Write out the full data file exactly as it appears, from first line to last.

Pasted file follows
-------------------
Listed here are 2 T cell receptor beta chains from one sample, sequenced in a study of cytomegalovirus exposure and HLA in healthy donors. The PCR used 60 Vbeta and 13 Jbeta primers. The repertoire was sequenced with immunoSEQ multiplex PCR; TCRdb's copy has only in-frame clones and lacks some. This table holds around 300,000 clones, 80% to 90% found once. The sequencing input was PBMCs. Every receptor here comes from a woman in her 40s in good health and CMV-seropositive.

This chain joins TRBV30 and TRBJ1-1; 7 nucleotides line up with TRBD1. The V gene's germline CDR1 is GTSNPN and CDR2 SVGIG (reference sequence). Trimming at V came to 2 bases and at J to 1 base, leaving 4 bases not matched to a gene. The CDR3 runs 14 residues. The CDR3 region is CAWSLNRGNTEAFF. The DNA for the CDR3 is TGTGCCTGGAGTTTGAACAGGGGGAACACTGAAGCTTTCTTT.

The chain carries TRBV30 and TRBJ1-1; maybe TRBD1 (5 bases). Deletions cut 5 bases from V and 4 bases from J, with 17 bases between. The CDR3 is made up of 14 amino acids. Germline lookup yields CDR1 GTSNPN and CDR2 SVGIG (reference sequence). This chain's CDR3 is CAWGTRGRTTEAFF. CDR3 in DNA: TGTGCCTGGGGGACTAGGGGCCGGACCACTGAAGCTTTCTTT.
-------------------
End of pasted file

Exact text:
Listed here are 2 T cell receptor beta chains from one sample, sequenced in a study of cytomegalovirus exposure and HLA in healthy donors. The PCR used 60 Vbeta and 13 Jbeta primers. The repertoire was sequenced with immunoSEQ multiplex PCR; TCRdb's copy has only in-frame clones and lacks some. This table holds around 300,000 clones, 80% to 90% found once. The sequencing input was PBMCs. Every receptor here comes from a woman in her 40s in good health and CMV-seropositive.

This chain joins TRBV30 and TRBJ1-1; 7 nucleotides line up with TRBD1. The V gene's germline CDR1 is GTSNPN and CDR2 SVGIG (reference sequence). Trimming at V came to 2 bases and at J to 1 base, leaving 4 bases not matched to a gene. The CDR3 runs 14 residues. The CDR3 region is CAWSLNRGNTEAFF. The DNA for the CDR3 is TGTGCCTGGAGTTTGAACAGGGGGAACACTGAAGCTTTCTTT.

The chain carries TRBV30 and TRBJ1-1; maybe TRBD1 (5 bases). Deletions cut 5 bases from V and 4 bases from J, with 17 bases between. The CDR3 is made up of 14 amino acids. Germline lookup yields CDR1 GTSNPN and CDR2 SVGIG (reference sequence). This chain's CDR3 is CAWGTRGRTTEAFF. CDR3 in DNA: TGTGCCTGGGGGACTAGGGGCCGGACCACTGAAGCTTTCTTT.